Can’t pick between wall- or floor-mounted commodes? Here are tips that will assist you to make an informed selection.
One needs to decide among a wall-mounted or floor-mounted WC at the beginning stage of bathroom remodelling or design so that the plumbing plan can be planned and created accordingly. These WCs (water closets) are made in glassy china and are prepared in a variety of designs; the fancied standard colours are usually ivory or white. Here are the pros and cons of wall-mounted and floor-mounted WCs.
If you require a high-end, modern appearance to your bathroom, go for a wall-hung WC. Its beauty lies in the floating impression built by the commode. A wall-mounted WC includes essentially four parts, namely a wall tank, a flush actuator (the device that controls flow), a toilet bowl and a seat.
Tip: The height of a wall-mounted WC can be customized as per the homeowner’s obligations. This is especially useful for people with movement issues, who medically need the WC to be at a flying level from the floor.
Pros: Takes limited space
The biggest benefit of a wall-hung WC is that it is connected to the wall, leaving the floor area clear. This makes such units becoming for compact bathrooms, as they impart an impression of spaciousness.
Pros: Sharp, sleek look
The water-outlet and flushing device is preserved within the walls. This ensures a clean, uncluttered looks and is a differentiating factor among a wall-hung and a floor-mounted WC.
Pros Tip: Any wall-hung WCs now develop with a dual-flush cistern and actuator buttons, which let the user choose how much water to use when flushing.
Pros: Easy to wash
Since the commode is raised and not reaching the floor, the bathroom floor is much easier to clean and clear.
The cost of stuff and installation of a wall-hung commode is higher correlated to the floor-mounted units.
Cons: Installation is complex
Wall-mounted WCs require deeper walls to support their tank and flushing systems. Many houses may not have thick enough walls, which then makes these challenging to install. One can build an extra wall to reach the required thickness. In this example, the wall behind commode is projected and made thick so that it can hold the covered flushing cistern.
Note: Fixing a wall-mounted WC into your bathroom cannot be a reconsideration; the model has to be purchased and the plumbing connections of the concealed flush installed and integrated with the plumbing lines before tiling. One can place this commode on any spot on a bathroom wall that has a water fount.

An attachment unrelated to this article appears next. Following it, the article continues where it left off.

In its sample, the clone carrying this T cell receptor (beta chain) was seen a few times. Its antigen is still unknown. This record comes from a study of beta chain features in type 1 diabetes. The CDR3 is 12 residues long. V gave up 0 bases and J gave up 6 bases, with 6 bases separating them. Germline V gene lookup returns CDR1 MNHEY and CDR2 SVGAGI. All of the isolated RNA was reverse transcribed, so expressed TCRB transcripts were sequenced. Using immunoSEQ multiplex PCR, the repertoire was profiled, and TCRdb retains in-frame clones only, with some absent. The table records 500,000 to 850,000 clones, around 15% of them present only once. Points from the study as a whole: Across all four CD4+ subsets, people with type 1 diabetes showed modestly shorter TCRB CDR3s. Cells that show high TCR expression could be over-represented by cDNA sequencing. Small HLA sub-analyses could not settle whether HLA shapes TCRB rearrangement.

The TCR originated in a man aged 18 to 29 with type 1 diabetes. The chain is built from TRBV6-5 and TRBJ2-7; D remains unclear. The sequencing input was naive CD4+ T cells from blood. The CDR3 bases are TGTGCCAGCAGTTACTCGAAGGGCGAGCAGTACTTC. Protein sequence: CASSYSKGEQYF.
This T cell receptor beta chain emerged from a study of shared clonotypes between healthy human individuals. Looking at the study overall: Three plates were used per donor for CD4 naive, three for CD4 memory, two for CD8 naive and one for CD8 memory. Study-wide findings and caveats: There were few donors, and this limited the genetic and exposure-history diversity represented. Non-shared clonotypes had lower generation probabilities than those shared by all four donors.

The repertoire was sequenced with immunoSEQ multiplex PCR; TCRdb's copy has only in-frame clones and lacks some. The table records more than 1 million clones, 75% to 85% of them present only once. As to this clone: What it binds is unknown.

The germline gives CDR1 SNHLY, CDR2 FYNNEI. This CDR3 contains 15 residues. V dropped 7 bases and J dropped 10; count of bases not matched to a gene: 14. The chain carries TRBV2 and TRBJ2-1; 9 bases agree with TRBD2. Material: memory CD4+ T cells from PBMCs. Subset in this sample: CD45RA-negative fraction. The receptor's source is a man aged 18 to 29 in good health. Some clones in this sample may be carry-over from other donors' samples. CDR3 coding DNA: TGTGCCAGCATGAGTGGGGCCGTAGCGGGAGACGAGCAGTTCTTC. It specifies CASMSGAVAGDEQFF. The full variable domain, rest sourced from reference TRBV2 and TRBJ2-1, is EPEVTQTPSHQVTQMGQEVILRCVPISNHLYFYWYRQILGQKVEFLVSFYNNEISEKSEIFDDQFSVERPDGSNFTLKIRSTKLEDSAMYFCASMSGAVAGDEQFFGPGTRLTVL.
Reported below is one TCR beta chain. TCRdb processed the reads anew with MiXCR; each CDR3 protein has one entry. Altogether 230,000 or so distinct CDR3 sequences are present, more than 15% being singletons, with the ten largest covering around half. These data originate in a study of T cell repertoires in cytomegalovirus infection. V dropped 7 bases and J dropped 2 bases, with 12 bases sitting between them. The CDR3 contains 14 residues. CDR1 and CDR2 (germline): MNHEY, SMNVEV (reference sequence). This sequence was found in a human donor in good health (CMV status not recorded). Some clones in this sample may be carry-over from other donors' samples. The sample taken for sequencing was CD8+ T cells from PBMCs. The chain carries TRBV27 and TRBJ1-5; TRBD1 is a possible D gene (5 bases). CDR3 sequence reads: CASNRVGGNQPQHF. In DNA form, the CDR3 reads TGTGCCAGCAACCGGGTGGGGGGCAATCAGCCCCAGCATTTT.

Cons: Inadequate access to water cistern
One of the biggest disadvantages of a wall-hung WC is that, since the flush tank is covered, it may be difficult to access for servicing.
Pro Tip: For hassle-free subsistence, it is advisable to opt for models that come with built-in entrance panels that allow the plumber to reach the WC’s elements.
Cons: Screws may get slack
A wall-hung WC may become a bit loose of its moorings, over time, due to continuous usage, as it takes support solely from the wall. So, do ensure periodical adjustments of the commode by an expert plumber.
Floor-mounted WCs are very generally used. They are two types – the one-piece commode which is produced as a single unit by fusing the flush-tank and bowl, or a two-piece commode which is made of the separate bowl and tank parts. These are installed individually and connected while installation. Floor-mounted WCs are bolted to the floor – do make sure to use a gasket or a sealer among the commode’s bolts and the floor to stop water seeping into the floor substrate.
Pros: Affordable and simple to manage
Standard floor-mounted WCs are affordable; also most of the parts of a floor-mounted WC are apparent and open, which makes the parts easy to replace or repair in case of breakage. Replacement parts are easily obtainable, too.
Cons: Demands more space
The main drawback of a floor-mounted unit is that in comparison to wall-mounted systems, it takes up more space and can make a small bathroom look even more uncomfortable.
Cons: Not easy to wash
A floor-mounted commode is not very easy to brush, as it is difficult to access floor areas throughout the base of the commode and the junction among the flushing cistern and the bowl.
Tell us: Which western WC do your favour – wall-mounted or floor-mounted? Tell us why in the Comments section below.